Bushwakker customers raise a glass to Mead Day

On Dec. 5, Regina’s Bushwakker Brewpub kicked off the Christmas season with its annual Mead Day. This year, the tradition looked a little different. Photo illustration by Mattea Columpsi.

Mead Day looked very different this year as Regina’s Bushwakker Brewpub took its Christmas kickoff tradition curbside.

For years, the first Saturday of December marks the day Bushwakker unveils its infamous blackberry mead. Usually, people assembled from all over to line up down the snow-covered blocks of Dewdney Avenue.

Arriving early, customers would set up barbeques, propane tanks and pitch tents overnight just to get their hands on the beverage.

“I heard [the mead] was a big deal and something you needed to line up for,” said long-time mead enthusiast Mike Wong who moved to Regina in 2012 and has been going ever since. “Having moved from Edmonton I was curious about all the hype.

“So, I got up and lined up at 6:30 a.m. the first year and it became a tradition after that.”

Unfortunately, this long standing tradition changed to ensure public safety during the COVID-19 pandemic.

Instead of lining up down the street, customers ordered their mead online in advance and had it delivered directly to their vehicles.

Wong, along with many others, missed the excitement of lining up on mead release day.

“It was so different this year, “said Wong. “You picked your time – I ended up going at 2 p.m. in the afternoon versus going at six in the morning.

“There is less ability to mingle this year. I remember the days lining up when it was minus-40 to -45 and how cold it was and we were out there. One year they put in a porta-potty, it was hilarious and a ton of fun.”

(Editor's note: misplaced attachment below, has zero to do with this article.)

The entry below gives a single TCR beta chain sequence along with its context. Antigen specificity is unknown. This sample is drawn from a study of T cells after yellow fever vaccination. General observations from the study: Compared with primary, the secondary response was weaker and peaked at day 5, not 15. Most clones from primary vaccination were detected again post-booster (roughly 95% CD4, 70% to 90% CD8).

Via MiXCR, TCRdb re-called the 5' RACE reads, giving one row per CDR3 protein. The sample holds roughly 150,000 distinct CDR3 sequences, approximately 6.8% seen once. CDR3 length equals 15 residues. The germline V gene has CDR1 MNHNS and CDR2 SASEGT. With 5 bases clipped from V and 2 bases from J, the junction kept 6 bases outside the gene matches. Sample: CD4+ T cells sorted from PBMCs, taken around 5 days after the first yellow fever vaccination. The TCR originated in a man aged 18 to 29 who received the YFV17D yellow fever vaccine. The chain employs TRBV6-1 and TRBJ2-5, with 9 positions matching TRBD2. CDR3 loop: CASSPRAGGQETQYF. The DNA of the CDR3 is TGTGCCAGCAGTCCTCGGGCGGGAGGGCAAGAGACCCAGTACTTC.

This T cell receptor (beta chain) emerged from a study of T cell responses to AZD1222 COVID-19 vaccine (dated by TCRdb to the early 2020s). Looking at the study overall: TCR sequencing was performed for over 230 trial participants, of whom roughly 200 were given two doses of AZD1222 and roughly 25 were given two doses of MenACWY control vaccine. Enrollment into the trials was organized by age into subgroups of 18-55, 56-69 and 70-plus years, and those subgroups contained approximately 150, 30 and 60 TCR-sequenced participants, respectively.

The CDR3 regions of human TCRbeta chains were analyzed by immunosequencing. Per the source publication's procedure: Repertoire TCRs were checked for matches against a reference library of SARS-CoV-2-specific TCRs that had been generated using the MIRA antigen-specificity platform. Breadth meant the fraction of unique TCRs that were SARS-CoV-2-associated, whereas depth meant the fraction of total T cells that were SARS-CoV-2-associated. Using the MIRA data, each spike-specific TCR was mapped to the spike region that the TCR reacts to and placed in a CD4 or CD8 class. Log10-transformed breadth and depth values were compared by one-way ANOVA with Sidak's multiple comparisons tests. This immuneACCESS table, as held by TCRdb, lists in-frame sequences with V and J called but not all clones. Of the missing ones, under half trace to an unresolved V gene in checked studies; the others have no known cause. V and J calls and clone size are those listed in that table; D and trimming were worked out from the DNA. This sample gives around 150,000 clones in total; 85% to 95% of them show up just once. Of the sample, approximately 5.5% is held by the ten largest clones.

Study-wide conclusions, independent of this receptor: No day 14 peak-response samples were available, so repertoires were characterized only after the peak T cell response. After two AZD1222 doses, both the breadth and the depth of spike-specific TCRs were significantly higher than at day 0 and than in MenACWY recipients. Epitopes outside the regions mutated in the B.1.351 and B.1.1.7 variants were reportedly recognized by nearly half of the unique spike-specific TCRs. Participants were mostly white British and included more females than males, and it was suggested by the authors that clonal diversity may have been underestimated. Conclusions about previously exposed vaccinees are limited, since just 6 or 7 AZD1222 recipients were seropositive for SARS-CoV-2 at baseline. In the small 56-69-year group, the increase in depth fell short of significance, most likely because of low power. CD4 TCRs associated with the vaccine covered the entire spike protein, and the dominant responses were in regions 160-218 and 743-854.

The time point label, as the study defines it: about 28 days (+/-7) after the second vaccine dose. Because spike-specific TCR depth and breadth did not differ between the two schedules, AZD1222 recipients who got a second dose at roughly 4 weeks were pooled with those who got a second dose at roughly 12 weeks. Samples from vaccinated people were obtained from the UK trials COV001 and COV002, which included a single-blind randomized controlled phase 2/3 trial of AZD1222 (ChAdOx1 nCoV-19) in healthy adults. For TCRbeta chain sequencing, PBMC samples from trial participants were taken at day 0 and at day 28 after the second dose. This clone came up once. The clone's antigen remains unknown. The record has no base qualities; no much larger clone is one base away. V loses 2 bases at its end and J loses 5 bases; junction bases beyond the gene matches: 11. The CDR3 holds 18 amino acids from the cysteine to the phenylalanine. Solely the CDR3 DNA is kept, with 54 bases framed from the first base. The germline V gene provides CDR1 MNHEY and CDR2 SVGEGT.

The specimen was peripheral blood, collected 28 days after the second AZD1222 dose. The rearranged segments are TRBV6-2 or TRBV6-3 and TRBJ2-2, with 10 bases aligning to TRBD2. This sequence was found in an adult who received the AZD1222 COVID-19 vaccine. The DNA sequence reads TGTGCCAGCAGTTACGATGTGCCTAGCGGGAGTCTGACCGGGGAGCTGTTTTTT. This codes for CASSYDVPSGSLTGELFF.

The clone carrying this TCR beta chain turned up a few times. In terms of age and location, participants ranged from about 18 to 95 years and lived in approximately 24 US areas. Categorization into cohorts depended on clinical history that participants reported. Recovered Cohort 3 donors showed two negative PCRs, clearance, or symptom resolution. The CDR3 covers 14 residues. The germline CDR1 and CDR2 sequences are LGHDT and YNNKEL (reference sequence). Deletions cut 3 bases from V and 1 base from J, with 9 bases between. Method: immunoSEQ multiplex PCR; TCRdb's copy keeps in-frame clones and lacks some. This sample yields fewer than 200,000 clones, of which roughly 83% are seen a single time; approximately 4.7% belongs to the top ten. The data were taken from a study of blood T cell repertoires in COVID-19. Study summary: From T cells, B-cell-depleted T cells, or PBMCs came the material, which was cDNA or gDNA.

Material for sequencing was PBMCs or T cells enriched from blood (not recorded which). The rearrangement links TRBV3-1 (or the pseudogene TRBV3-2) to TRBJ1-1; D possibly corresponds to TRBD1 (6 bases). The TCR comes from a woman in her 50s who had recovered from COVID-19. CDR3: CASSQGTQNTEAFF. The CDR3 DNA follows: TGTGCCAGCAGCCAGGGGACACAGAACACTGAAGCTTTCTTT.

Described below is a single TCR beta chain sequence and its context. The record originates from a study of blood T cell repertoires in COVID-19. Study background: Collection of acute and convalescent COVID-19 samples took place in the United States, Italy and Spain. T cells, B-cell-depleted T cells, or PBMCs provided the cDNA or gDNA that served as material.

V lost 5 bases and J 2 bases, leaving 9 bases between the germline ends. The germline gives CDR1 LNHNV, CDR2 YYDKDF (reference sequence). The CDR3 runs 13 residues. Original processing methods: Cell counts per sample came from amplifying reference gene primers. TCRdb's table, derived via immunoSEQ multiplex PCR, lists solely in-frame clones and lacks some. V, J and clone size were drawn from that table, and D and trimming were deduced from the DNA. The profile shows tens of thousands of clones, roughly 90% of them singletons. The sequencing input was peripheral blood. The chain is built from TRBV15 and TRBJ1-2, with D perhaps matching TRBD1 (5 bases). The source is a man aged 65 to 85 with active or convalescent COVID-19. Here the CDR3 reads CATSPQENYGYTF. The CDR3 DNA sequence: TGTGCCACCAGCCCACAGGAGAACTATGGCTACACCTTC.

Bushwakker’s bar and marketing manager Grant Frew believed the new tradition went incredibly smooth for the mom-and-pop shop not used to e-commerce, as they completely sold out of mead and cheesecake.

“On Saturday we had cars come to the loading dock,” said Frew. “We would get their name, give them their order and they would zip away.

“I was looking at a lot of comments on our Facebook page and our customers said it was very well-executed. I am happy to see that because it was an incredible amount of work getting the orders and processing them.”

In previous years the brewpub would normally bottle and sell 6,000 bottles of mead. This year, only 3,600 were bottled due to the suspension of operations.

“When we were locked down the brewery was out of commission for a few months,” said Frew. “Right now we are bottling some more [mead] because we are so slow in the restaurant.

“We normally have an entire tank for people to have it on tap but we are going to bottle a sizeable portion out of that as well. With people not coming out we will have mead on tap until July. We’ll have more bottles in our off-sale cooler possibly today.”

Although customers were not able to enjoy the excitement of the lineup and meeting new people, Wong still managed to keep the tradition alive and enjoy the mead he purchased on Saturday.

“It was really good,” said Wong. “It is good every year. Mead is something that ages fairly well over time. I have some in my basement from 2013-2014 and they are really smooth by now.”

Hoping there will be a COVID-19 vaccine by 2021, Frew added that Bushwakker will likely continue to sell curbside next mead season.

“We heard from people on Saturday that they never had our mead before,” said Frew. “They never bought it because they didn’t want to stand for hours on end outside. So I think we will continue to offer this again next year.

“We want to maintain as many of our traditions as we can and give people a sense of normalcy, but we are hanging on for that vaccine.”

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